Final Look at 2019: School, Science and Education

The badass looking six-seat Tesla cybertruck (Image Credit: Tesla)

The 2010s draws to a close on the heels of a rather tumultuous 2019: obnoxious American president Donald Trump got his ass impeached by the House of Representatives no thanks to one alleged “quid pro quo” phone call with Ukraine, the tit-for-tat trade war between US and China granted a mere reprieve courtesy of a slipshod 'phase 1' ceasefire, Brexit going full steam ahead after Boris Johnson thoroughly crushed Labour in the December British general election, Japanese emperor Naruhito's ascension to the throne (marking the beginning of the Reiwa era), state-owned Saudi Aramco oil processing facilities at Abqaiq and Khurais being severely hit by drone strikes, an undeterred Aramco proceeding to list on Riyadh’s Tadawul exchange months later - even attaining a record $2 trillion market capitalization (just for a few hours though), former Wall Street darling WeWork's IPO ambitions dealt a devastating blow over massive valuation cuts, still ongoing pro-democracy protests in Hong Kong pitting citizens against both lawmakers and the police, Indian Prime Minister Narendra Modi’s unpopular citizenship law seeing many take to the streets, a most violent weekend in May where Israel and Gaza militants battled each other to the tune of at least 23 deaths......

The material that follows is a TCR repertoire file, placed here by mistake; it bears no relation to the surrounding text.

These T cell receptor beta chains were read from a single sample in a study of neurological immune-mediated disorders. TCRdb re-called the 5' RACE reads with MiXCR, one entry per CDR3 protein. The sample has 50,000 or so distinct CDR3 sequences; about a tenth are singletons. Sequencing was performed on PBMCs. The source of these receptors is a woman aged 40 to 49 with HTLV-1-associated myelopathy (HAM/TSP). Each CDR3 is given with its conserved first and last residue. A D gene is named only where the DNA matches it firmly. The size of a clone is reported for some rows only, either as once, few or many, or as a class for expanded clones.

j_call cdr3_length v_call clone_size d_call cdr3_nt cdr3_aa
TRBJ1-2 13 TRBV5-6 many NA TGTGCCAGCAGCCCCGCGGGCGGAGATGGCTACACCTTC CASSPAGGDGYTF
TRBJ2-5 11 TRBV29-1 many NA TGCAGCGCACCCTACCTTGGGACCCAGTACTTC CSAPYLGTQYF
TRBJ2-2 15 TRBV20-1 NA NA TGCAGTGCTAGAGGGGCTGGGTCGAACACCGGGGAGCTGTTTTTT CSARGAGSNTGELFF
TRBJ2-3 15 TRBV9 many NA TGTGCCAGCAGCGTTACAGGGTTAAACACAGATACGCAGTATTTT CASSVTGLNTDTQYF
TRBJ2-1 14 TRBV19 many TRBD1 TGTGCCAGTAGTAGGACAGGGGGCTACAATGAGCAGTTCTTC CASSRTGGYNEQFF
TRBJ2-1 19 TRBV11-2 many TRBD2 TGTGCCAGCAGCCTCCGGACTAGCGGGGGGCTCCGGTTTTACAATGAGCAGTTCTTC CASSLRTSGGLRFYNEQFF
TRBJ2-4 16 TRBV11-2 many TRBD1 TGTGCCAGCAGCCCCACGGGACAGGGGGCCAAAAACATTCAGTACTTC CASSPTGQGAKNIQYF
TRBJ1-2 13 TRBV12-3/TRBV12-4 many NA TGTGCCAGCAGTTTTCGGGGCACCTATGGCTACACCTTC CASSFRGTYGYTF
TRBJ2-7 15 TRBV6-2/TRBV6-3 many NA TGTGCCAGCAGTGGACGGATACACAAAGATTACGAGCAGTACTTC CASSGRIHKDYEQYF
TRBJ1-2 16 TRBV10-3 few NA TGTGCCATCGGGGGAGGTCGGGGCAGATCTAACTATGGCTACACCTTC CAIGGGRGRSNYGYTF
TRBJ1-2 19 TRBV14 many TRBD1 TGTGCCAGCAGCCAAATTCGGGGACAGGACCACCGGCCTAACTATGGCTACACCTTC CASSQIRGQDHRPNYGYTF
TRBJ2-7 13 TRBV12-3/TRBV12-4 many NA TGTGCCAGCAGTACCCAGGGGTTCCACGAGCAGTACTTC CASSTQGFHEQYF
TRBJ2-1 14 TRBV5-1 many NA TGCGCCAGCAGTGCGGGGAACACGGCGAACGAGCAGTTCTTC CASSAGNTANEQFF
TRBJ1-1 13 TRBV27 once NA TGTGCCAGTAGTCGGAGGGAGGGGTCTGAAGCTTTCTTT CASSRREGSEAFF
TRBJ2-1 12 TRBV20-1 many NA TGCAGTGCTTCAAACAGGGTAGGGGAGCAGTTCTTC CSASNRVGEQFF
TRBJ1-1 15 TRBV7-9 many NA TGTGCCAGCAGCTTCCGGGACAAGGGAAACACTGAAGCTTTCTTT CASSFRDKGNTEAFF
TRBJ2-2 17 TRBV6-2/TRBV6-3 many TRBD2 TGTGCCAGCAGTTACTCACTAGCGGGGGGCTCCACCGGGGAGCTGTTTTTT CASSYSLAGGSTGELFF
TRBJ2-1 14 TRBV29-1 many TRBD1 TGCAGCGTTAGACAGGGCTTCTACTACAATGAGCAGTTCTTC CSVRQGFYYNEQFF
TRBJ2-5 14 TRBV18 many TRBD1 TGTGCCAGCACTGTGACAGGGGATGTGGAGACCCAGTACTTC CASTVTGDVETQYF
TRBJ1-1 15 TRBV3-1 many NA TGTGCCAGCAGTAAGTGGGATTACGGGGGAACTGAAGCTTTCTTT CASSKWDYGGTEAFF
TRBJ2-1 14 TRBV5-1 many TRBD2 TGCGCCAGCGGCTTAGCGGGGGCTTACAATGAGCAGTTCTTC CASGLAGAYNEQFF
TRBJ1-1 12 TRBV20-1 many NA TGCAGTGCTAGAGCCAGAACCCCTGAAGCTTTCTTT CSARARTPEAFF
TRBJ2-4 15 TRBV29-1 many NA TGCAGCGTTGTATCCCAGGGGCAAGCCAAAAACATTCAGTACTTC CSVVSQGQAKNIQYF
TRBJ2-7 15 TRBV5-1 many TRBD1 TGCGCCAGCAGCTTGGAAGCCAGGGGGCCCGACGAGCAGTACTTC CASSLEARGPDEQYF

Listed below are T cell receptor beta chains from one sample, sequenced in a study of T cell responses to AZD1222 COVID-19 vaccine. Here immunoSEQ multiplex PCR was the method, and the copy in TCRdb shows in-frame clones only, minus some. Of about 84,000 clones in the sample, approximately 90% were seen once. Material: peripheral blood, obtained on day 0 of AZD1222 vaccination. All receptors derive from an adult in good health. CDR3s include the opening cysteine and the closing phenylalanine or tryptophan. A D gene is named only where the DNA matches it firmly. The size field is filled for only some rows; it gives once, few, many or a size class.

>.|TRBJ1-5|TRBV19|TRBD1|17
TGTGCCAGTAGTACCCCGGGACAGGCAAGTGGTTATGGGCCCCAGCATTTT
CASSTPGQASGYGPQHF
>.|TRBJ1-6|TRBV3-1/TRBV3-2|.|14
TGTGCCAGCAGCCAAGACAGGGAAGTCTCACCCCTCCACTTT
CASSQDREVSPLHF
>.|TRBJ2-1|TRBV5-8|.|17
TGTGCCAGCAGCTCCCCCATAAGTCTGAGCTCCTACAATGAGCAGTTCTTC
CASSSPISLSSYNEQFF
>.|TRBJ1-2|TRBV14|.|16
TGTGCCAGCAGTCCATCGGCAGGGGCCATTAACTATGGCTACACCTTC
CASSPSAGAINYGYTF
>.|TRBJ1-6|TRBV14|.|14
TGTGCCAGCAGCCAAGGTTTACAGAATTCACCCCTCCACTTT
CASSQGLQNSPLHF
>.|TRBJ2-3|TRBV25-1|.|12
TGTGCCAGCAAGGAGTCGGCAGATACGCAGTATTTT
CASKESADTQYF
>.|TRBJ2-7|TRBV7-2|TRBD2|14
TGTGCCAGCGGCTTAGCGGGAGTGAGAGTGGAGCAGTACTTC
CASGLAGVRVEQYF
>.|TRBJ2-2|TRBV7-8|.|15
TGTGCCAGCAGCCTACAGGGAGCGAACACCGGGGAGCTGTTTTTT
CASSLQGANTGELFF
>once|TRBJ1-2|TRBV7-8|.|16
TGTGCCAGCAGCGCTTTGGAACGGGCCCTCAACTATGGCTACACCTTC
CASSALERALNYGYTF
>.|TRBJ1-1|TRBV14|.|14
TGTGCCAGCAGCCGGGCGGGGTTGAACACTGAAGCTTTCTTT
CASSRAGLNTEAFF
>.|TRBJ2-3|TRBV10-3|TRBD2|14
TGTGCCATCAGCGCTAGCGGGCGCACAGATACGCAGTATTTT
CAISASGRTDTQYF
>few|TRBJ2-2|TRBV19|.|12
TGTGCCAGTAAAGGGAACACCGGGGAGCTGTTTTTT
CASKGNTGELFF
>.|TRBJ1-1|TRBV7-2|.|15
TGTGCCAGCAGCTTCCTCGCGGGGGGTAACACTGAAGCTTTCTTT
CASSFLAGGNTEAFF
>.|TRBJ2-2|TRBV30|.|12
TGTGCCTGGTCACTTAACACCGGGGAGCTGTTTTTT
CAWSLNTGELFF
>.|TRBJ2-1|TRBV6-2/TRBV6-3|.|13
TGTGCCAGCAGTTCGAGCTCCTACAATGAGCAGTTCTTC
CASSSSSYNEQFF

May celebrities alongside ordinary folks who departed prematurely owing to suicide (K-pop stars Sulli, Goo Hara and Cha In Ha), tragic gun violence incidents (victims of Virginia Beach, El Paso, Daytona Beach and Texas Church mass shootings) as well as natural disasters (those who perished in Bahamas' Hurricane Dorian, China's Typhoon Lekima, Japan's Typhoon Hagibis, New Zealand's White Island volcanic eruption, Mozambique's Cyclones Idai and Kenneth) among numerous others retire peacefully in the afterlife.

On a cheerier note, heartiest congratulations to Kenyan Eliud Kipchoge on becoming the world's first person to run a marathon in under two hours (at an absolutely blistering pace of 21.18 km/h), former world no.1 golfer Tiger Woods for capturing the 2019 Masters at Augusta (thus ending his 11-year majors drought), Liverpool for winning the Club World Cup, the Champions League, the European Super Cup and also emerging unbeaten in 50 successive top-flight matches at Anfield (clinching the English Premier League title also appears imminent at present) and tech billionaire Elon Musk on the unveiling of his really tough cybertruck (never mind those inconceivably fragile windows shall we?); then of course I mustn't neglect sneaking in a mention about tenacious youth climate activist Greta Thunberg who was named Time Magazine's Person of the Year.